There was one past situation that came to my mind while Sergio was talking about dealing with too many issues at the 2017 Masters’ press conference. This was at the 2007 British Open:
The 2007 British Open was played at Carnoustie, Scotland. Sergio lead after three days by six strokes over Padraig Harrington who won the tournament in a playoff with Sergio.
Sergio Garcia managed to drop his lead on the final day by two strokes behind Padraig Harrington. Harrington tied Sergio on the 18th hole when he went with driver and drove it across the bridge over the first berm (what we would call a creek or ditch). Padraig’s ball rolled safely across the bridge and landed about two feet from the end of the bridge.
On Harrington’s third shot with a 5-iron, he hit his ball into the second berm, crossing the fairway. Harrington finished the 18th hole with a double-bogey, making him even with Garcia.
The 2007 British Open was more than a tale of two players, but of tale of two philosophies. These fundamentals are key to an athlete’s success-
- Avoid distraction; stay focused on what you can control- your preparation, concentration, perseverance, and endurance.
- Stay in the moment; forget what has occurred, whether good or bad, just focus on the objective ahead and what you can do now.
Keeping your Self-control and Maintain your Focus–
Garcia revealed at the 2007 Open post-game conference that he was dealing and playing with more than just the pressures in the game. He was dealing with his nemesis of distractions and lack of focus.
Keeping the objective as your focus is essential in golf in order to retain game management. Focusing on the task at hand will mitigate and eliminate the distractions. Block out all other issues not connected to your objective. Don’t surrender your self-control and focus to the field or to the distractions.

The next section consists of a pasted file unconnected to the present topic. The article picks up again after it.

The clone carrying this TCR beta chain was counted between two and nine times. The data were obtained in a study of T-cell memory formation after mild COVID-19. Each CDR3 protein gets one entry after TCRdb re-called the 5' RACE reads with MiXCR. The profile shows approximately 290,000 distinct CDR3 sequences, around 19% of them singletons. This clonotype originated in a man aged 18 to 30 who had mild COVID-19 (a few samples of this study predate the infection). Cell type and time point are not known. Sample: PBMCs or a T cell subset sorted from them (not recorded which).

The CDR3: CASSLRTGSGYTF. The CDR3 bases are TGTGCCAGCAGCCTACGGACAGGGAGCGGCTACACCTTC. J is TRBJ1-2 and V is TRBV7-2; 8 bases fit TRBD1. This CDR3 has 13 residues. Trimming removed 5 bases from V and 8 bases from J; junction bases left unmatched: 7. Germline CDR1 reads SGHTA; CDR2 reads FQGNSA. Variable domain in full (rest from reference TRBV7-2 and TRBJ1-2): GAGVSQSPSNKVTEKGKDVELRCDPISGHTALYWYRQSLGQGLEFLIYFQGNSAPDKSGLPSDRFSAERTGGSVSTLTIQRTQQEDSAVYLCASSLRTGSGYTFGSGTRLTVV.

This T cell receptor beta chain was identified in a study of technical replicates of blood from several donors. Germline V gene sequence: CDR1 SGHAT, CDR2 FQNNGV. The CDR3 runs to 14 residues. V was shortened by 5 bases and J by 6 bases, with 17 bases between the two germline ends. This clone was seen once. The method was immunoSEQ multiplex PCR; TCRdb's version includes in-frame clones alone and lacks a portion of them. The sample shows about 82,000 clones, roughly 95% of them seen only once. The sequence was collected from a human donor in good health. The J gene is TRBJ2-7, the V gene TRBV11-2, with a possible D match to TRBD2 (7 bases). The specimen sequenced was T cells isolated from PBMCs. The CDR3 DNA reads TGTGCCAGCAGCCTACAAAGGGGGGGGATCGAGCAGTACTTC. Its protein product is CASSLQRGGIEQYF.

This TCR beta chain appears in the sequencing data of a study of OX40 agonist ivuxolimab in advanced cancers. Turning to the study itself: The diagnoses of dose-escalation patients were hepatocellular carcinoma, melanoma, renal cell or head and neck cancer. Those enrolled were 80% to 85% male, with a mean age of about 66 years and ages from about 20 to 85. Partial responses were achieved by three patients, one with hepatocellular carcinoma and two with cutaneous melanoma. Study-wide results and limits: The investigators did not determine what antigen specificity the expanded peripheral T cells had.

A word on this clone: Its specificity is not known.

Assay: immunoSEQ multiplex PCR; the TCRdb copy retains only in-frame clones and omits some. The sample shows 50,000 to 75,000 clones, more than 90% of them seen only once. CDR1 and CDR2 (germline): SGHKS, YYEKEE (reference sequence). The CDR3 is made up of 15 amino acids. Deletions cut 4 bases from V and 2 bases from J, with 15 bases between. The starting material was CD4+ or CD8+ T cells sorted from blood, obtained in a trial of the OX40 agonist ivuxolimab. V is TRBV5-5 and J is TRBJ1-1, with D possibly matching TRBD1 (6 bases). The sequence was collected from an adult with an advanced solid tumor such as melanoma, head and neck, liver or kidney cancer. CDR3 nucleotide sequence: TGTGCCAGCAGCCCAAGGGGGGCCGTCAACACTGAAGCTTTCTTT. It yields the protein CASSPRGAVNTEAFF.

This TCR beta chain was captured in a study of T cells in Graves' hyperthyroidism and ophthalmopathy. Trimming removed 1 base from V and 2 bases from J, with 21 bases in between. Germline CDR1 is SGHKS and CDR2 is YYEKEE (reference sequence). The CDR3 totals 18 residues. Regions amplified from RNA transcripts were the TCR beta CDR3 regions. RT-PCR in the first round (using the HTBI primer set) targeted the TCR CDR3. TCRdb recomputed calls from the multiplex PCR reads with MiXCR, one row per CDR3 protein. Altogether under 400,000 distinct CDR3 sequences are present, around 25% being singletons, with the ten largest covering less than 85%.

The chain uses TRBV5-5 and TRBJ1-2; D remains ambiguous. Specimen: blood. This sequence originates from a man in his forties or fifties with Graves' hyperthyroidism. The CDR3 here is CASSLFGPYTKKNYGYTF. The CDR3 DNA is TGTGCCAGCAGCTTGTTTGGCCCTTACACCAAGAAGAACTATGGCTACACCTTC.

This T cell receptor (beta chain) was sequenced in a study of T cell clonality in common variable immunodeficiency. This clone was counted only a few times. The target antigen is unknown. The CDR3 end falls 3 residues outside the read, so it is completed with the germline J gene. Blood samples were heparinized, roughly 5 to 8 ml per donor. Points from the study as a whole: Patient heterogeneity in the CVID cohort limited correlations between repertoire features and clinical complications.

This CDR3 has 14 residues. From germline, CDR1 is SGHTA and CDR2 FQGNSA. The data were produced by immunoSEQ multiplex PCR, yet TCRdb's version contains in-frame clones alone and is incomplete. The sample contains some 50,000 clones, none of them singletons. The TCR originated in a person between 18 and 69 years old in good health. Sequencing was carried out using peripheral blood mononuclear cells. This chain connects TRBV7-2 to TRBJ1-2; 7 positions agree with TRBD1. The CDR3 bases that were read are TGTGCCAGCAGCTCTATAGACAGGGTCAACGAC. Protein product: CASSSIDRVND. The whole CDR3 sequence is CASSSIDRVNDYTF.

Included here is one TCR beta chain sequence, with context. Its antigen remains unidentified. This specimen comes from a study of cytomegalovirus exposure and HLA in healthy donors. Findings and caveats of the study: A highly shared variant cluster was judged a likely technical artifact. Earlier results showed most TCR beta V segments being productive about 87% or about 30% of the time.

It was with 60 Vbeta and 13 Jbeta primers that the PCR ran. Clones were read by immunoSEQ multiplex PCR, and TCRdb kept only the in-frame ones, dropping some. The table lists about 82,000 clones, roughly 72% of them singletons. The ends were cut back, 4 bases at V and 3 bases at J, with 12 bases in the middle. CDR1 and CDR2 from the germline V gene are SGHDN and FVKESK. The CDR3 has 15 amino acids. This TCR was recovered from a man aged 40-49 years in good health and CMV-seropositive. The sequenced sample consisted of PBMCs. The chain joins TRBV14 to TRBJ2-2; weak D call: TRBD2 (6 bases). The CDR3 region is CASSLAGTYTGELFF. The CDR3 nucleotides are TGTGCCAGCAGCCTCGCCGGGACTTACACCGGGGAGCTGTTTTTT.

The distraction for Sergio was letting the past determine his future. There’s no substitute for focus, preparation, self-control, concentration, patience, perseverance, and endurance. These are your assets as an athlete.
The very worst thing that an athlete can do during their competition is to start thinking and abandon their game and start playing aggressively. The athlete must stay within their skill set. The athlete must learn and accept to play what the course gives them, in the golfer’s case, stay on offense. The golf course is playing defense. The players convince themselves to start playing defensively, through intimidation, that they need to do more and play beyond the situation and their abilities. They give up conservative opportunities for par, and instead go for progressive opportunities for birdies. As the results they end up making bogey or worse.
Managing the Options–
Padraig Harrington, during the playoff in the 2007 British Open, managed to stay in the moment and forget the double-bogey that he made on the 18th hole during regulation play. Sergio Garcia, on the other hand, was still replaying in his head the last part of his fourth round of what he should have or could have done. Padraig Harrington made the adjustments and rebooted his mind, essentially erasing how he played made double-bogey on 18.
Never too Late to Learn and Improve your Game
There was another playoff that Sergio played in that showed how he was capable of focusing on the objective. Sergio Garcia ended regulation play in the 2008 TPC Sawgrass (Player’s Championship) Tournament tied with Paul Goydos. The playoff hole was the famous 17th hole island green. Paul Goydos hit away from the hole, while Sergio Garcia hit near the hole and made his Par to win the tournament with newly-found confidence.
Some sports commentators call this ‘Grinding it out’ on the course. Preparation, self-control, perseverance, and focus provide you with options. Lack of self-control and not preparing forfeit your options. The best method of keeping your self-control and focus is to prepare and stay with what you can do now.
To learn more about this self coaching-forum of the mental edge of golf and how to improve your golf game, purchase your copy of The ESPY Golf Swing Coach from the links below, or visit your local bookstore:
Please take advantage of my SR-925 Diet Program, where I lost 6 inches in my waist in 3- months (FREE of CHARGE) with the CASPER Workout Program, detailed in Section 20 of my book:
Please include an exercise routine in your weekly schedule.
Also, learning The ESPY Golf Swing Coach process is an excellent way to develop Rhythm without experiencing the Blues: